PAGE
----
YEARS ago, it might have been strange to think the fortunes of a government could rest on a suburban railway line.
That was before the last Victorian election, when the Frankston train line became a potent symbol of the Brumby government’s transport woes: overcrowded carriages, ageing infrastructure, myki cost blowouts.
Labor hardheads call it the Frankston Train Wreck – that fateful polling day in 2010 when voters in the sandbelt seats of Frankston, Carrum, Mordialloc, and Bentleigh helped install the Baillieu government with a cautionary tale: a bad transport system loses votes; the pledge of a good one is a game-changer.
— Farrah Tomazin in The Sunday Age, 16/12/2012
If you were an MP in one of these seats… the most marginal seat in the state in fact (and the one that ultimately decided the election), halfway through your term, and it was widely recognised that what swung voters was dissatisfaction with public transport, yet those at the top of the parliamentary tree were prioritising roads instead (contrary to their election promises), and there was continuing speculation that public transport having been your ticket to victory last time might be your downfall next time, what would you do?
Maybe you’d issue a seasonal card emphasising some good things about public transport, like free Christmas Day and all-night New Year’s Eve public transport, extra Nightrider services, as well as a new taxi sharing scheme?
Before Bentleigh electorate residents get too excited about the wonderful PT upgrades the government has provided, there is a catch of course.
Free Christmas Day and all-night New Year’s Eve public transport is a nice gesture. All-night services on NYE have been provided since 2004-5 (after the then Labor government was thoroughly embarrassed by the lack of it the year before). It’s probably free on NYE for practical considerations. Free rides on Christmas day probably result in little revenue lost, though many pack onto V/Line trains for free rides to the regions — to full accommodate demand may cost a bit of money. Perhaps instead it should be a token amount for charity, to discourage too many free-loaders?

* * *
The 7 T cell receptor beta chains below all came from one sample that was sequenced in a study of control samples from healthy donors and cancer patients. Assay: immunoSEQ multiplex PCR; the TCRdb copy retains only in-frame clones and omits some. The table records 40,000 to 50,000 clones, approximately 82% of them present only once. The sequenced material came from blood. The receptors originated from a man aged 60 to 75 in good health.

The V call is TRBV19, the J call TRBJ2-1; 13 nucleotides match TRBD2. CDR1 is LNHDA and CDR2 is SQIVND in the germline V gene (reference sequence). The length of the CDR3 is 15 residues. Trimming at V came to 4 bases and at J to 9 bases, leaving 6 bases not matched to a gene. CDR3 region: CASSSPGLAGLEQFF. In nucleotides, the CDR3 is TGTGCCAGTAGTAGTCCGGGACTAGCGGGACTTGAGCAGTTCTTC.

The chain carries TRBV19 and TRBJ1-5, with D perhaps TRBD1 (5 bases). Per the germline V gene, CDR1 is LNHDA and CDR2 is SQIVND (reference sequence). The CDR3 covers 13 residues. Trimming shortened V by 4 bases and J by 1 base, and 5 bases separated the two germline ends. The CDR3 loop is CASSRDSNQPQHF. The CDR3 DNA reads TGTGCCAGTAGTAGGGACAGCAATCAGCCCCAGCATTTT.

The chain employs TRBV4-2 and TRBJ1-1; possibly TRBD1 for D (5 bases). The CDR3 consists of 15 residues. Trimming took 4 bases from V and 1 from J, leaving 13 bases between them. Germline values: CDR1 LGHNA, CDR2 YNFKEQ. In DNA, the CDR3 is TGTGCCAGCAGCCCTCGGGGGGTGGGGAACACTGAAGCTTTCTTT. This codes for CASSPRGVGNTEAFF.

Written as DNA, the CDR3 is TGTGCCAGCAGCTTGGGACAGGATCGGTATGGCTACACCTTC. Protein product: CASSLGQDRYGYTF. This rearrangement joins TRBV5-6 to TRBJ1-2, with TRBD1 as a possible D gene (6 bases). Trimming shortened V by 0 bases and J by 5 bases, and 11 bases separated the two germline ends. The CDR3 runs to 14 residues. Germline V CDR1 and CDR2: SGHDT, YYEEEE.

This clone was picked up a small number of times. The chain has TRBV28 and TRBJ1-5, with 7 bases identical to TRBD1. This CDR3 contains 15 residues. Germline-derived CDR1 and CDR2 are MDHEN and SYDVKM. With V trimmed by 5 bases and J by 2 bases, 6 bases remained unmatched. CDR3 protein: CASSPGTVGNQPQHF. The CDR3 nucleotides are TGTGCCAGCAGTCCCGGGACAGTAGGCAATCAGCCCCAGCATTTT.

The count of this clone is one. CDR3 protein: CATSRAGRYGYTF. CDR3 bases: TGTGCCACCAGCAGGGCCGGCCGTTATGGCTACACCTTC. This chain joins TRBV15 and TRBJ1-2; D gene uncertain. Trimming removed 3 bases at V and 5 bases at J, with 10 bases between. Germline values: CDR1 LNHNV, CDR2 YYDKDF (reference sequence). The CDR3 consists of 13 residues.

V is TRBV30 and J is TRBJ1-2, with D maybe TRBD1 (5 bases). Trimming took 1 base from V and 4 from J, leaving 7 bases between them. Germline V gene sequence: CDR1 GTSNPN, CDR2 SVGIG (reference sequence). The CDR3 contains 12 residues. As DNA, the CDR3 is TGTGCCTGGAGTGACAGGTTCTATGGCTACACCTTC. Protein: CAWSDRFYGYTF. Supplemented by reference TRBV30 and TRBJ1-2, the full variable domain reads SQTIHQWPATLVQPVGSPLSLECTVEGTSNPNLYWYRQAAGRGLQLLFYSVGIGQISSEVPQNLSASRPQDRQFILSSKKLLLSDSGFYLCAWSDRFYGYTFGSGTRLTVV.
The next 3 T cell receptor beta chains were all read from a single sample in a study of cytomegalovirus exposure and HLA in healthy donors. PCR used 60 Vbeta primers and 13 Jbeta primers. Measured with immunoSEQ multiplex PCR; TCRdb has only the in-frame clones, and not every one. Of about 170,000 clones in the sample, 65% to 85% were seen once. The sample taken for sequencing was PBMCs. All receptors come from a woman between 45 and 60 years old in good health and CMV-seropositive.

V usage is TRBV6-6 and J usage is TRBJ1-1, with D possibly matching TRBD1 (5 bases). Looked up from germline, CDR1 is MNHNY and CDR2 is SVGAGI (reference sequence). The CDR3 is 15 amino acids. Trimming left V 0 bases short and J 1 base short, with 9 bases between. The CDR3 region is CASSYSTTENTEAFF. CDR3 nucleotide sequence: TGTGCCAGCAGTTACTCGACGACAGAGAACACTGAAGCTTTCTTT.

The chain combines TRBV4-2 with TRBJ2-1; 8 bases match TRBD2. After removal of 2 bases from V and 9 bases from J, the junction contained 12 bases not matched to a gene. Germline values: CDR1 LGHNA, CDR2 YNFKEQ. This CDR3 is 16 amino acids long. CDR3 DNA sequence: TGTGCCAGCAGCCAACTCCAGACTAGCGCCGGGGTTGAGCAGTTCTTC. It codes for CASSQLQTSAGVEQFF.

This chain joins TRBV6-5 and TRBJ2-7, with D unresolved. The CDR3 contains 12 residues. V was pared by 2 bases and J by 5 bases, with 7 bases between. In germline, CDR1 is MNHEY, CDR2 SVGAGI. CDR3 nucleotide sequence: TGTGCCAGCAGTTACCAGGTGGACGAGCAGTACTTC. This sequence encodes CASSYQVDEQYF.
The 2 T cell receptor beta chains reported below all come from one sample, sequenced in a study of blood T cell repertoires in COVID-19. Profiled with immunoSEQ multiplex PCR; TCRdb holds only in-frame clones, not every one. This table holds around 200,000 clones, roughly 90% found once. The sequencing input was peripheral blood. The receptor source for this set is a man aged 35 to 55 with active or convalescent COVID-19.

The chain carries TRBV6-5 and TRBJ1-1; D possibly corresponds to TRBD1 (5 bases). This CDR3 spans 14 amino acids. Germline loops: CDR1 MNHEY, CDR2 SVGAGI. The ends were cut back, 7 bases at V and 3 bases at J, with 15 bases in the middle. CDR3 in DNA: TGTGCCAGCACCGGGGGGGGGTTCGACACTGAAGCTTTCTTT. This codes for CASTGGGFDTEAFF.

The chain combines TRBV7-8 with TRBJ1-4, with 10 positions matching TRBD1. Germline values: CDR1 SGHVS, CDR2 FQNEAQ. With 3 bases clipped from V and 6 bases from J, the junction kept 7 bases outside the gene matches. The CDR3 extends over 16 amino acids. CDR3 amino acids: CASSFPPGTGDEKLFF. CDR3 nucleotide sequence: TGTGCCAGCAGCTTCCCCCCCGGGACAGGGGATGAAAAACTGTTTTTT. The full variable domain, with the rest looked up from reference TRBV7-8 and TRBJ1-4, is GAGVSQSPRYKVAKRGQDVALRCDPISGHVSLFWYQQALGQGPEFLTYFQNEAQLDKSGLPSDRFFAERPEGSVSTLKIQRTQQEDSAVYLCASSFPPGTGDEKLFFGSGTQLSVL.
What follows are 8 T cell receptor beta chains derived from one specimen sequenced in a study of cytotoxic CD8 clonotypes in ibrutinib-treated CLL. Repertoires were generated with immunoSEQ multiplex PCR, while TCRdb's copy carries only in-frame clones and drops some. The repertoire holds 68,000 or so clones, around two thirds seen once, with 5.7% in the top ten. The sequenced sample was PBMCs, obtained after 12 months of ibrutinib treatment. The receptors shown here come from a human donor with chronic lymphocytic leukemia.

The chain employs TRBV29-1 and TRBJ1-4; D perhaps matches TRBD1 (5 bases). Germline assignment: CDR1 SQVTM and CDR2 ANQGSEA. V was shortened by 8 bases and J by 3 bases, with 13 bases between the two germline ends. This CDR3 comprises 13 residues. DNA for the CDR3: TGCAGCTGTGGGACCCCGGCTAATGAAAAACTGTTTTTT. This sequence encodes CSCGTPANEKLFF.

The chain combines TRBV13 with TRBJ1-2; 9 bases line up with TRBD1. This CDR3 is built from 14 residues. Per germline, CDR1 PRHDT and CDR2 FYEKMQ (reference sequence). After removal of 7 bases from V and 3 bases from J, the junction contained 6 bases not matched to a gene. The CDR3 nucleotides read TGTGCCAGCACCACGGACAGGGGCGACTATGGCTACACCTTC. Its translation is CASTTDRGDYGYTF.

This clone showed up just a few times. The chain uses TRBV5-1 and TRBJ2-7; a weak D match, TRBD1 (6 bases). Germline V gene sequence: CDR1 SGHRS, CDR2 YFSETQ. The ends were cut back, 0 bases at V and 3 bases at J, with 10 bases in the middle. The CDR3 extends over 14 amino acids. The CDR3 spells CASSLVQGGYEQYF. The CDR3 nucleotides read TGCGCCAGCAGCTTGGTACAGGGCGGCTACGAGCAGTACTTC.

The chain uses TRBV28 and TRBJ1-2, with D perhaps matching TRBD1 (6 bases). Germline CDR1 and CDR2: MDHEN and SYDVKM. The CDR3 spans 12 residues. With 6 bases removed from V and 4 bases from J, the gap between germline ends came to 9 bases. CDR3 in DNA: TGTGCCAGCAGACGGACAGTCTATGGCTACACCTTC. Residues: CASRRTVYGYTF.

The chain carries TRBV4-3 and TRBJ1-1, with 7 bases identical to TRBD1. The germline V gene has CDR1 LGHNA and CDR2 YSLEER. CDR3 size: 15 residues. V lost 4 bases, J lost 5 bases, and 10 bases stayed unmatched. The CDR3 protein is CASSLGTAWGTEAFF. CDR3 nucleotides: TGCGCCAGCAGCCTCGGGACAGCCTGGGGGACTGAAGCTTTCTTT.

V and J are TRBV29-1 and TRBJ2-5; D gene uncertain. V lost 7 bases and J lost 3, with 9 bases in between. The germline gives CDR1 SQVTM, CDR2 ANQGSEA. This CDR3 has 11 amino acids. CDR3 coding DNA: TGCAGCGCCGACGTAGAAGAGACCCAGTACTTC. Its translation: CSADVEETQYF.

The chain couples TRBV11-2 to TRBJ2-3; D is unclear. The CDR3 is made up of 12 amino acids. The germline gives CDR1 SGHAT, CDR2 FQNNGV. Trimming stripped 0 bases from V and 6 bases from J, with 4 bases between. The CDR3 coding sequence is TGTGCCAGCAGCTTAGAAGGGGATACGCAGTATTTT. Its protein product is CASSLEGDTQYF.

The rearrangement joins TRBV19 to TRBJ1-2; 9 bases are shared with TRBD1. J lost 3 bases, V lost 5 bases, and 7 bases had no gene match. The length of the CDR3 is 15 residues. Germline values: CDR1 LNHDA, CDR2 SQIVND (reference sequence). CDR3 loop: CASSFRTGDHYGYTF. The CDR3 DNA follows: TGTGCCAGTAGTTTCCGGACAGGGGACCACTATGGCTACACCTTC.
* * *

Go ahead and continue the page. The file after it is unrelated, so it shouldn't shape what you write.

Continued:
The extra Nightrider services do indeed boost capacity and cut waiting times, with Frankston-bound buses up to every 15 minutes on Friday and Saturday nights before Christmas. But these run down the Nepean Highway, only within reasonable walking distance of a fraction of the electorate. In extreme cases it might take you well over an hour to walk from a Nightrider stop to a home in the eastern part of the electorate. Arguably what Nightrider really needs is a recasting of the route structure, to better follow the busiest daytime routes (eg rail and tram lines, preferably while not adding too much to travel time) and provide a network that people actually understand.
Taxi sharing is an interesting idea, with a flat rate to share a maxi taxi on Friday and Saturday nights. It’s so new it’s unclear if it’ll really solve the problem — which is a lack of after-midnight mass transit in a busy city, especially on Sunday to Thursday nights.
The flip side of Ms Miller’s card is asking for feedback.
I’ll send mine in. To my mind, the two priorities in transport would have to be bringing the 703 up to proper Smartbus standards, and building Southland station.
I’m very transport-focussed, of course. What non-transport issues need state-level attention in Bentleigh?